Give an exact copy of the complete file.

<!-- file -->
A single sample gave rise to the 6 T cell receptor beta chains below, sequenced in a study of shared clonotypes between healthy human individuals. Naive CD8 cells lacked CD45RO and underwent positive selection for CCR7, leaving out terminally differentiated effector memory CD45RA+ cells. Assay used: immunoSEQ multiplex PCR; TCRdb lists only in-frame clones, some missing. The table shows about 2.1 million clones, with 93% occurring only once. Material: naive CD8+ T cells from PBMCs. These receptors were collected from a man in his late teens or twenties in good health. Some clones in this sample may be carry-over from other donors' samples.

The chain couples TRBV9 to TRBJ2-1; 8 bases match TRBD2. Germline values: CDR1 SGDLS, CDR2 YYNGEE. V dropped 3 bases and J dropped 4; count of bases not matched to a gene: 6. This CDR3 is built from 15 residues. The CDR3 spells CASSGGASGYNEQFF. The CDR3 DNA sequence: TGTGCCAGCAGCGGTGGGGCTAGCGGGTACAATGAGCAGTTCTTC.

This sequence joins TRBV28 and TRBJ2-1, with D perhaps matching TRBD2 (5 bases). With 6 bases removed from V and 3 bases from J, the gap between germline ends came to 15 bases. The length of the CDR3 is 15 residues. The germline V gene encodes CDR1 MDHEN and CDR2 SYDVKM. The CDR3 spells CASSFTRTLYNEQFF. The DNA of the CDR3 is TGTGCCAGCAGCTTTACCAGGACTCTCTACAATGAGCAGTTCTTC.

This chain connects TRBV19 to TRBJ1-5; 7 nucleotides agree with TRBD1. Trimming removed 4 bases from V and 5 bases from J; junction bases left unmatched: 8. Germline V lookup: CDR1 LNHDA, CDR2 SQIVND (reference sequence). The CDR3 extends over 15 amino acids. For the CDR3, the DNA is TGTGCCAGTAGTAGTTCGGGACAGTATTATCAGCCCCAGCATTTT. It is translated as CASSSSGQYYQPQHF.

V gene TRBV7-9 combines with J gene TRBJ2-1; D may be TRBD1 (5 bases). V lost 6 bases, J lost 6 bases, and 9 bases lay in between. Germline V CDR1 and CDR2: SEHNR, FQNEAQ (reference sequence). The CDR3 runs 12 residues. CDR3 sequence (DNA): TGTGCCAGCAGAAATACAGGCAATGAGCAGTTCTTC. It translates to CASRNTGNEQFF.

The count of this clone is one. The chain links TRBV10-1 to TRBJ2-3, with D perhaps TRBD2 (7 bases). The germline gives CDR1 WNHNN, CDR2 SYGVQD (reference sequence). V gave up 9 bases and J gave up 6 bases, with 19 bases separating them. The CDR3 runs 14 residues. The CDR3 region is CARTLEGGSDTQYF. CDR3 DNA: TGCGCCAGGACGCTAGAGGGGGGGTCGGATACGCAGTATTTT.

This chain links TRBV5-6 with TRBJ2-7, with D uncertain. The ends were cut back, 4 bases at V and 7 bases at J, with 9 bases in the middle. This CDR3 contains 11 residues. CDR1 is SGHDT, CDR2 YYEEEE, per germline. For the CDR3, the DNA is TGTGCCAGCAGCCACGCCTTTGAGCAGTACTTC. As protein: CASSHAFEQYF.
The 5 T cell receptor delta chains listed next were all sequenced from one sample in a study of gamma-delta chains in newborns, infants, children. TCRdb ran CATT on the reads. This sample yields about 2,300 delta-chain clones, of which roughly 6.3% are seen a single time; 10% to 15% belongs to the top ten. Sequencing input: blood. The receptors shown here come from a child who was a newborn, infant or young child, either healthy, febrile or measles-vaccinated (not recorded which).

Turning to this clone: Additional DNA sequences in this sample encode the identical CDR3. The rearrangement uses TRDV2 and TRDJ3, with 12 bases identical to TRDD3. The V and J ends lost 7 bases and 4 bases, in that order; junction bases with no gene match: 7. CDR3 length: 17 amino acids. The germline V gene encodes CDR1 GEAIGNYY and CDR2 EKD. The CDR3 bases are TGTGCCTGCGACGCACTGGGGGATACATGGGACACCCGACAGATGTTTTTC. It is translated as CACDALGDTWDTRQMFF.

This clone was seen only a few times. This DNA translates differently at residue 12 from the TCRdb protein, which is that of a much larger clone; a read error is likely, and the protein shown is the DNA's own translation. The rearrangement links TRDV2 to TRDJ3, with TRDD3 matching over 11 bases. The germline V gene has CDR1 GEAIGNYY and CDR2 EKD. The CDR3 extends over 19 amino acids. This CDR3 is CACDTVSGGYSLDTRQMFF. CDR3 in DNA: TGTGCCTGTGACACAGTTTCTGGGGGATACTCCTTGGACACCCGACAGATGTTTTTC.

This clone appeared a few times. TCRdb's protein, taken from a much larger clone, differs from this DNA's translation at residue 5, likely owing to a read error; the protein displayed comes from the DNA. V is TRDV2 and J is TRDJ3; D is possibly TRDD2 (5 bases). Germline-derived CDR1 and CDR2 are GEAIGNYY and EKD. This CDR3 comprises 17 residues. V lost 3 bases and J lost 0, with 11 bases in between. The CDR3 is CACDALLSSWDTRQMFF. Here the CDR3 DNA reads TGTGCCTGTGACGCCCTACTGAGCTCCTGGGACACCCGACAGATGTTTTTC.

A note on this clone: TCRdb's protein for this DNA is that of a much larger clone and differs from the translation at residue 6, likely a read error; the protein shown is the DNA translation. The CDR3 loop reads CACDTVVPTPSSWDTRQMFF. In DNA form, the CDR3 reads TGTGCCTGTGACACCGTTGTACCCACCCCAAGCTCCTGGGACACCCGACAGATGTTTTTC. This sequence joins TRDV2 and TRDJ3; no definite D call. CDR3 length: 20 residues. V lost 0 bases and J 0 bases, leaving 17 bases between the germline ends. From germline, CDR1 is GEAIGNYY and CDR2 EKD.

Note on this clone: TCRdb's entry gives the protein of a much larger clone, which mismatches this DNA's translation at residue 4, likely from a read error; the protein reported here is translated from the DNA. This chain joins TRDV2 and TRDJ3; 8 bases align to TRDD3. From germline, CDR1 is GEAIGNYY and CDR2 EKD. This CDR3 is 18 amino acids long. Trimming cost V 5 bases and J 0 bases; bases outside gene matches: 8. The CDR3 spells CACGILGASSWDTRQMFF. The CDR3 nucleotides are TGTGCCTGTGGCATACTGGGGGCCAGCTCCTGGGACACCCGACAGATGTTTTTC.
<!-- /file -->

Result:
A single sample gave rise to the 6 T cell receptor beta chains below, sequenced in a study of shared clonotypes between healthy human individuals. Naive CD8 cells lacked CD45RO and underwent positive selection for CCR7, leaving out terminally differentiated effector memory CD45RA+ cells. Assay used: immunoSEQ multiplex PCR; TCRdb lists only in-frame clones, some missing. The table shows about 2.1 million clones, with 93% occurring only once. Material: naive CD8+ T cells from PBMCs. These receptors were collected from a man in his late teens or twenties in good health. Some clones in this sample may be carry-over from other donors' samples.

The chain couples TRBV9 to TRBJ2-1; 8 bases match TRBD2. Germline values: CDR1 SGDLS, CDR2 YYNGEE. V dropped 3 bases and J dropped 4; count of bases not matched to a gene: 6. This CDR3 is built from 15 residues. The CDR3 spells CASSGGASGYNEQFF. The CDR3 DNA sequence: TGTGCCAGCAGCGGTGGGGCTAGCGGGTACAATGAGCAGTTCTTC.

This sequence joins TRBV28 and TRBJ2-1, with D perhaps matching TRBD2 (5 bases). With 6 bases removed from V and 3 bases from J, the gap between germline ends came to 15 bases. The length of the CDR3 is 15 residues. The germline V gene encodes CDR1 MDHEN and CDR2 SYDVKM. The CDR3 spells CASSFTRTLYNEQFF. The DNA of the CDR3 is TGTGCCAGCAGCTTTACCAGGACTCTCTACAATGAGCAGTTCTTC.

This chain connects TRBV19 to TRBJ1-5; 7 nucleotides agree with TRBD1. Trimming removed 4 bases from V and 5 bases from J; junction bases left unmatched: 8. Germline V lookup: CDR1 LNHDA, CDR2 SQIVND (reference sequence). The CDR3 extends over 15 amino acids. For the CDR3, the DNA is TGTGCCAGTAGTAGTTCGGGACAGTATTATCAGCCCCAGCATTTT. It is translated as CASSSSGQYYQPQHF.

V gene TRBV7-9 combines with J gene TRBJ2-1; D may be TRBD1 (5 bases). V lost 6 bases, J lost 6 bases, and 9 bases lay in between. Germline V CDR1 and CDR2: SEHNR, FQNEAQ (reference sequence). The CDR3 runs 12 residues. CDR3 sequence (DNA): TGTGCCAGCAGAAATACAGGCAATGAGCAGTTCTTC. It translates to CASRNTGNEQFF.

The count of this clone is one. The chain links TRBV10-1 to TRBJ2-3, with D perhaps TRBD2 (7 bases). The germline gives CDR1 WNHNN, CDR2 SYGVQD (reference sequence). V gave up 9 bases and J gave up 6 bases, with 19 bases separating them. The CDR3 runs 14 residues. The CDR3 region is CARTLEGGSDTQYF. CDR3 DNA: TGCGCCAGGACGCTAGAGGGGGGGTCGGATACGCAGTATTTT.

This chain links TRBV5-6 with TRBJ2-7, with D uncertain. The ends were cut back, 4 bases at V and 7 bases at J, with 9 bases in the middle. This CDR3 contains 11 residues. CDR1 is SGHDT, CDR2 YYEEEE, per germline. For the CDR3, the DNA is TGTGCCAGCAGCCACGCCTTTGAGCAGTACTTC. As protein: CASSHAFEQYF.
The 5 T cell receptor delta chains listed next were all sequenced from one sample in a study of gamma-delta chains in newborns, infants, children. TCRdb ran CATT on the reads. This sample yields about 2,300 delta-chain clones, of which roughly 6.3% are seen a single time; 10% to 15% belongs to the top ten. Sequencing input: blood. The receptors shown here come from a child who was a newborn, infant or young child, either healthy, febrile or measles-vaccinated (not recorded which).

Turning to this clone: Additional DNA sequences in this sample encode the identical CDR3. The rearrangement uses TRDV2 and TRDJ3, with 12 bases identical to TRDD3. The V and J ends lost 7 bases and 4 bases, in that order; junction bases with no gene match: 7. CDR3 length: 17 amino acids. The germline V gene encodes CDR1 GEAIGNYY and CDR2 EKD. The CDR3 bases are TGTGCCTGCGACGCACTGGGGGATACATGGGACACCCGACAGATGTTTTTC. It is translated as CACDALGDTWDTRQMFF.

This clone was seen only a few times. This DNA translates differently at residue 12 from the TCRdb protein, which is that of a much larger clone; a read error is likely, and the protein shown is the DNA's own translation. The rearrangement links TRDV2 to TRDJ3, with TRDD3 matching over 11 bases. The germline V gene has CDR1 GEAIGNYY and CDR2 EKD. The CDR3 extends over 19 amino acids. This CDR3 is CACDTVSGGYSLDTRQMFF. CDR3 in DNA: TGTGCCTGTGACACAGTTTCTGGGGGATACTCCTTGGACACCCGACAGATGTTTTTC.

This clone appeared a few times. TCRdb's protein, taken from a much larger clone, differs from this DNA's translation at residue 5, likely owing to a read error; the protein displayed comes from the DNA. V is TRDV2 and J is TRDJ3; D is possibly TRDD2 (5 bases). Germline-derived CDR1 and CDR2 are GEAIGNYY and EKD. This CDR3 comprises 17 residues. V lost 3 bases and J lost 0, with 11 bases in between. The CDR3 is CACDALLSSWDTRQMFF. Here the CDR3 DNA reads TGTGCCTGTGACGCCCTACTGAGCTCCTGGGACACCCGACAGATGTTTTTC.

A note on this clone: TCRdb's protein for this DNA is that of a much larger clone and differs from the translation at residue 6, likely a read error; the protein shown is the DNA translation. The CDR3 loop reads CACDTVVPTPSSWDTRQMFF. In DNA form, the CDR3 reads TGTGCCTGTGACACCGTTGTACCCACCCCAAGCTCCTGGGACACCCGACAGATGTTTTTC. This sequence joins TRDV2 and TRDJ3; no definite D call. CDR3 length: 20 residues. V lost 0 bases and J 0 bases, leaving 17 bases between the germline ends. From germline, CDR1 is GEAIGNYY and CDR2 EKD.

Note on this clone: TCRdb's entry gives the protein of a much larger clone, which mismatches this DNA's translation at residue 4, likely from a read error; the protein reported here is translated from the DNA. This chain joins TRDV2 and TRDJ3; 8 bases align to TRDD3. From germline, CDR1 is GEAIGNYY and CDR2 EKD. This CDR3 is 18 amino acids long. Trimming cost V 5 bases and J 0 bases; bases outside gene matches: 8. The CDR3 spells CACGILGASSWDTRQMFF. The CDR3 nucleotides are TGTGCCTGTGGCATACTGGGGGCCAGCTCCTGGGACACCCGACAGATGTTTTTC.